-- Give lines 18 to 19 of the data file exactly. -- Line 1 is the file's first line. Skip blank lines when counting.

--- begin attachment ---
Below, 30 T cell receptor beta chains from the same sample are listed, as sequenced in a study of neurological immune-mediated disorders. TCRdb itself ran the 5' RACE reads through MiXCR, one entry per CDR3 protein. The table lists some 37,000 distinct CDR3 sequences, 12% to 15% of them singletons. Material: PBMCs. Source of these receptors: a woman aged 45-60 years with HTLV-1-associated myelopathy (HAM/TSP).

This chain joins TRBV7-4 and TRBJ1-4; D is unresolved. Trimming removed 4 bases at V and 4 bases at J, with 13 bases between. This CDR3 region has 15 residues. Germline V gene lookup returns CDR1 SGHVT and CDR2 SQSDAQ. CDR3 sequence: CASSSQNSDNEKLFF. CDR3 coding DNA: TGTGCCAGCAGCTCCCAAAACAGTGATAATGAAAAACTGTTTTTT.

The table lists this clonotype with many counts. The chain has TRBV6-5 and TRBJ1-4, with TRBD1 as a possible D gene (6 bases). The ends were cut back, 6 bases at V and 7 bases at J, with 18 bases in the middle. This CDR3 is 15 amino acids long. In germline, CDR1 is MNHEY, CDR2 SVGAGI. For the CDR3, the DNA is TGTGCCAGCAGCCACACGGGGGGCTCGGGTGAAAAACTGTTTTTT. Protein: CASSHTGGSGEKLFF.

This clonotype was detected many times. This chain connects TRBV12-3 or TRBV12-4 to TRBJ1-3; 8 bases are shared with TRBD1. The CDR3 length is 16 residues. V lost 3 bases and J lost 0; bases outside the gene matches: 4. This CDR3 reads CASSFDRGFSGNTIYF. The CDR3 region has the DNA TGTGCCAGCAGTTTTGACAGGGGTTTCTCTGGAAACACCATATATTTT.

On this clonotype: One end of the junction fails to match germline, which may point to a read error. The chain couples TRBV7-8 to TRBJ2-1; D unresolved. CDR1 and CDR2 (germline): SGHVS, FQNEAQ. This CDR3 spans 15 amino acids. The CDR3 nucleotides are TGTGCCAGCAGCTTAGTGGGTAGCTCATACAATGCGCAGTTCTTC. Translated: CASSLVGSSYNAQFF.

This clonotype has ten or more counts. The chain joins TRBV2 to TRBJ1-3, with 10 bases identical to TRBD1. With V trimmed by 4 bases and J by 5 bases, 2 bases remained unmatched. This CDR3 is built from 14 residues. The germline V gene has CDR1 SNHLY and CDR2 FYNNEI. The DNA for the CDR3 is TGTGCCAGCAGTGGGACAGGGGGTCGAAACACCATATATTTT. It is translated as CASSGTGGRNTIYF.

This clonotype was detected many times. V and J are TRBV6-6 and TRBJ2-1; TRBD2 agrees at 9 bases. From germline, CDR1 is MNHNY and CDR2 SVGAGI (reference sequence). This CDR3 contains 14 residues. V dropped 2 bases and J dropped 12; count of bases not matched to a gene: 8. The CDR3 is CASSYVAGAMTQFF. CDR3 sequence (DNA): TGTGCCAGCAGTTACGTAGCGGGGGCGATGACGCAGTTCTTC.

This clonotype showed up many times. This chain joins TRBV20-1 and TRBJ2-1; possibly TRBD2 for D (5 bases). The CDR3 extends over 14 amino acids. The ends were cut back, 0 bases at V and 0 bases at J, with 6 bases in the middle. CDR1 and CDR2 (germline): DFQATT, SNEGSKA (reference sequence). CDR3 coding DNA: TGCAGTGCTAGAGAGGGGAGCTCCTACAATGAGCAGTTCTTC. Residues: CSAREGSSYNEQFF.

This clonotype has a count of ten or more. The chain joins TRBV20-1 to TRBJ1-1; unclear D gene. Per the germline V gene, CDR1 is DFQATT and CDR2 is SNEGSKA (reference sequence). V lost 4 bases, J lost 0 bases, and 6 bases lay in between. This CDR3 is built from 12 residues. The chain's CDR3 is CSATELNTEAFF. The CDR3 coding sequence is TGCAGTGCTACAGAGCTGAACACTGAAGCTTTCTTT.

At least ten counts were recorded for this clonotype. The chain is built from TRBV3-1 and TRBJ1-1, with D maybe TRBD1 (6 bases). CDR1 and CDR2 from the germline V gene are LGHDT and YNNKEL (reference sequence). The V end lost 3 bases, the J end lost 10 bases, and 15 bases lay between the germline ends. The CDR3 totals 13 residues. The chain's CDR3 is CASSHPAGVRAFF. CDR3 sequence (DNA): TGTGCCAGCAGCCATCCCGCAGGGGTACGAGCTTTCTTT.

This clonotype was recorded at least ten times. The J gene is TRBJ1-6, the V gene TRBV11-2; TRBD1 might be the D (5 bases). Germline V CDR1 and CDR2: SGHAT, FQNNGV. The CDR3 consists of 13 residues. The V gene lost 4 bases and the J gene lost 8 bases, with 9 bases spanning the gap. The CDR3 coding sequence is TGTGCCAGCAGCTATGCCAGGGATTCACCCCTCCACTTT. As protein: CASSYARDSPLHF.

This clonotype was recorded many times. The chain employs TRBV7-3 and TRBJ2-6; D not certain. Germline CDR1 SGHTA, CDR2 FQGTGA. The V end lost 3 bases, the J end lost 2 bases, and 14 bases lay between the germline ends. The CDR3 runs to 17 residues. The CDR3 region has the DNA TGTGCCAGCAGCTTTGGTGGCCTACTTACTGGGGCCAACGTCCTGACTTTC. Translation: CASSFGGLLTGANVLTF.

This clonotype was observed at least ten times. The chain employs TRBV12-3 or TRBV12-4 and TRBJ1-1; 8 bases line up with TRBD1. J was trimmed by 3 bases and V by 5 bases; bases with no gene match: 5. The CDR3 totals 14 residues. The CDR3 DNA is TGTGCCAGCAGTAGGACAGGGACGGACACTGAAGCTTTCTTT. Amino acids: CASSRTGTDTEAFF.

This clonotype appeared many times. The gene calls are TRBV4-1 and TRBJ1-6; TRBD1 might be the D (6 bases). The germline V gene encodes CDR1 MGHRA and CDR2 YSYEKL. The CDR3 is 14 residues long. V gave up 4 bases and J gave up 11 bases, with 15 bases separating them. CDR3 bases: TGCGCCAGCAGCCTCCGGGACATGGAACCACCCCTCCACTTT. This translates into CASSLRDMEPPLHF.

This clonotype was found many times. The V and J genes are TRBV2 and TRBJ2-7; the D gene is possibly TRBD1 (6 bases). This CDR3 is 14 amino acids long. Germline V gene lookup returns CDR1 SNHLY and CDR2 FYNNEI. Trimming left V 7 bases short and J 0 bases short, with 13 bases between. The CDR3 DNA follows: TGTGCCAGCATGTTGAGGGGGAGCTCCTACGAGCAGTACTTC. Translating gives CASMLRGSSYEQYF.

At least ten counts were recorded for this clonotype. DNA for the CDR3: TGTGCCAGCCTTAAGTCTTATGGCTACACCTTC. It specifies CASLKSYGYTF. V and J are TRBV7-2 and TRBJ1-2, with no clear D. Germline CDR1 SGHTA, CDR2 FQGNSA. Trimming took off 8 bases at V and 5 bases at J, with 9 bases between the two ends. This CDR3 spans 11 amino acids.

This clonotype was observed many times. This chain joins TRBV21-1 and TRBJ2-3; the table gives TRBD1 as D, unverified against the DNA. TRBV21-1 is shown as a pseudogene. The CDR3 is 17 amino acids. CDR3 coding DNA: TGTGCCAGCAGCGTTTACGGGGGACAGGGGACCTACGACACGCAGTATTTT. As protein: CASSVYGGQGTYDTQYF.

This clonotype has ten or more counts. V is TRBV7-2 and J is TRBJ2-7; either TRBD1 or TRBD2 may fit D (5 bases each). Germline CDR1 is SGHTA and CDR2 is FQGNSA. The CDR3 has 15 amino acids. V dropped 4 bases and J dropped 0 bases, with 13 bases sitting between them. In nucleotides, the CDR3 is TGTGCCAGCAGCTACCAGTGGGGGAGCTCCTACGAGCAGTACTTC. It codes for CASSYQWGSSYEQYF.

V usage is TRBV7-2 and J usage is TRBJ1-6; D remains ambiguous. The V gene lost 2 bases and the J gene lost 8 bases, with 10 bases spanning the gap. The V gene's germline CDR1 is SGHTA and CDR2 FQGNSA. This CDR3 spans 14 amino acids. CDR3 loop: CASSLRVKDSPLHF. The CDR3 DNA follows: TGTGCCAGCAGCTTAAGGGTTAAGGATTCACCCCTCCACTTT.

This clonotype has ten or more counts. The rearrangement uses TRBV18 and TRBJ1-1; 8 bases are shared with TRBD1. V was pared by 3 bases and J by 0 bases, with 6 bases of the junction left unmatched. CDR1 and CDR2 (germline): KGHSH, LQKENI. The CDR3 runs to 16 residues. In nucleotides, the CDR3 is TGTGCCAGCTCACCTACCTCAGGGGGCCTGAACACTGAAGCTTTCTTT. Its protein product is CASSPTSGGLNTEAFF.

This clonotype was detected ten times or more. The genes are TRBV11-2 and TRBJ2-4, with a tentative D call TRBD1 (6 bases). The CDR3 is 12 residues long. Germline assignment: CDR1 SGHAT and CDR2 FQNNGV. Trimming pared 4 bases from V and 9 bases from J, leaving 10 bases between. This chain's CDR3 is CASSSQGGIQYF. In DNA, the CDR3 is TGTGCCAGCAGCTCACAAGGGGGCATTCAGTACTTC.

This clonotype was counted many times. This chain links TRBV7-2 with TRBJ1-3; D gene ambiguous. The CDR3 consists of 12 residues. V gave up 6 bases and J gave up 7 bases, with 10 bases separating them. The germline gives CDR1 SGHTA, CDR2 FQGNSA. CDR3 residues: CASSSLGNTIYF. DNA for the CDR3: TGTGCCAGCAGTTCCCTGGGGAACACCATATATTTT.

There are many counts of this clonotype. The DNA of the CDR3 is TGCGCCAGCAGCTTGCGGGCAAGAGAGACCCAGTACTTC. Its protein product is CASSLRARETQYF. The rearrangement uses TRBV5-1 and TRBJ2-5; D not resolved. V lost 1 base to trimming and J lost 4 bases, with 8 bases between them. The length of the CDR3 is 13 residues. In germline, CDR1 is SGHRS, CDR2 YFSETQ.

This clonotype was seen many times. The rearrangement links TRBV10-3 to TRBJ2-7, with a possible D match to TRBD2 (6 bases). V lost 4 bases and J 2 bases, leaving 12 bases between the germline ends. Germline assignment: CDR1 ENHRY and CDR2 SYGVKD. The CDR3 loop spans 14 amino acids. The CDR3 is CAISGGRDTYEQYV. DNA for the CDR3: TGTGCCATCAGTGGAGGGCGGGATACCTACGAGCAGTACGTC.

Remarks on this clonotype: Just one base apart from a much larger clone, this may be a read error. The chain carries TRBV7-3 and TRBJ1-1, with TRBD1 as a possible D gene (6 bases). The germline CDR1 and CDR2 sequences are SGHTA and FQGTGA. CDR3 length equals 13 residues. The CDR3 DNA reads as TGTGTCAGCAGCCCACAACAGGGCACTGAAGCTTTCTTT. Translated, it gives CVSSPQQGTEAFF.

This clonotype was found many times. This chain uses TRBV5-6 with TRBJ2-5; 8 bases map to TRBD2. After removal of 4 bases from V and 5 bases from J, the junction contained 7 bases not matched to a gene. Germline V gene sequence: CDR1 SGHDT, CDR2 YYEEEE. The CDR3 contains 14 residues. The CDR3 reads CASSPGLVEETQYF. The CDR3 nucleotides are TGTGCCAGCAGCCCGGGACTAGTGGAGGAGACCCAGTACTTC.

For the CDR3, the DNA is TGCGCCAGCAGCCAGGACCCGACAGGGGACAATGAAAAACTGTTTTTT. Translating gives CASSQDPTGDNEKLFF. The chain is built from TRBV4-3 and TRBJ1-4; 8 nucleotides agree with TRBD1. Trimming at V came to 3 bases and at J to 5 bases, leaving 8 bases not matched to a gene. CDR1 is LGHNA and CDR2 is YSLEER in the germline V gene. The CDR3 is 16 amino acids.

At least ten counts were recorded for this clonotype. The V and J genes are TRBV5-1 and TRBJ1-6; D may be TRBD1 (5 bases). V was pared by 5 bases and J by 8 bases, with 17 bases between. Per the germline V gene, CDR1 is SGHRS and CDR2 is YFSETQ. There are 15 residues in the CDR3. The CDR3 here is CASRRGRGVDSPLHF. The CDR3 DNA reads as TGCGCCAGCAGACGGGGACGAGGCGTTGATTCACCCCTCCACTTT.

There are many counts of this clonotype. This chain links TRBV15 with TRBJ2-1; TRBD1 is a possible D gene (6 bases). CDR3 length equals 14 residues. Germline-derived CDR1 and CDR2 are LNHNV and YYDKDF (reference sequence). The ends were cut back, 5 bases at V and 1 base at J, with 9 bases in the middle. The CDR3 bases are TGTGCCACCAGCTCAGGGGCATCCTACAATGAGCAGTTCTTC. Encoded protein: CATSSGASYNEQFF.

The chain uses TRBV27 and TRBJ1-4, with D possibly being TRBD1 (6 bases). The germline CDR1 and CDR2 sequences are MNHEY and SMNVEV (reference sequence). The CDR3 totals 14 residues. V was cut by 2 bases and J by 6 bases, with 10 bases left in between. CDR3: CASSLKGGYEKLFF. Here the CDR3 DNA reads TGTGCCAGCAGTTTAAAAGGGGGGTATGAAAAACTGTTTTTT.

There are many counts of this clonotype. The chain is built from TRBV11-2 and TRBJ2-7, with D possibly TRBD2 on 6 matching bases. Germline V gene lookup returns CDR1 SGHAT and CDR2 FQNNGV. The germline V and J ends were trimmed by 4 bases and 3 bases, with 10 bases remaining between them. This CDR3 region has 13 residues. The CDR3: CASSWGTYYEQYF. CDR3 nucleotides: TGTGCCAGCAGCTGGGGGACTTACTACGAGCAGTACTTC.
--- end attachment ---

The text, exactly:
This clonotype has ten or more counts. V is TRBV7-2 and J is TRBJ2-7; either TRBD1 or TRBD2 may fit D (5 bases each). Germline CDR1 is SGHTA and CDR2 is FQGNSA. The CDR3 has 15 amino acids. V dropped 4 bases and J dropped 0 bases, with 13 bases sitting between them. In nucleotides, the CDR3 is TGTGCCAGCAGCTACCAGTGGGGGAGCTCCTACGAGCAGTACTTC. It codes for CASSYQWGSSYEQYF.

V usage is TRBV7-2 and J usage is TRBJ1-6; D remains ambiguous. The V gene lost 2 bases and the J gene lost 8 bases, with 10 bases spanning the gap. The V gene's germline CDR1 is SGHTA and CDR2 FQGNSA. This CDR3 spans 14 amino acids. CDR3 loop: CASSLRVKDSPLHF. The CDR3 DNA follows: TGTGCCAGCAGCTTAAGGGTTAAGGATTCACCCCTCCACTTT.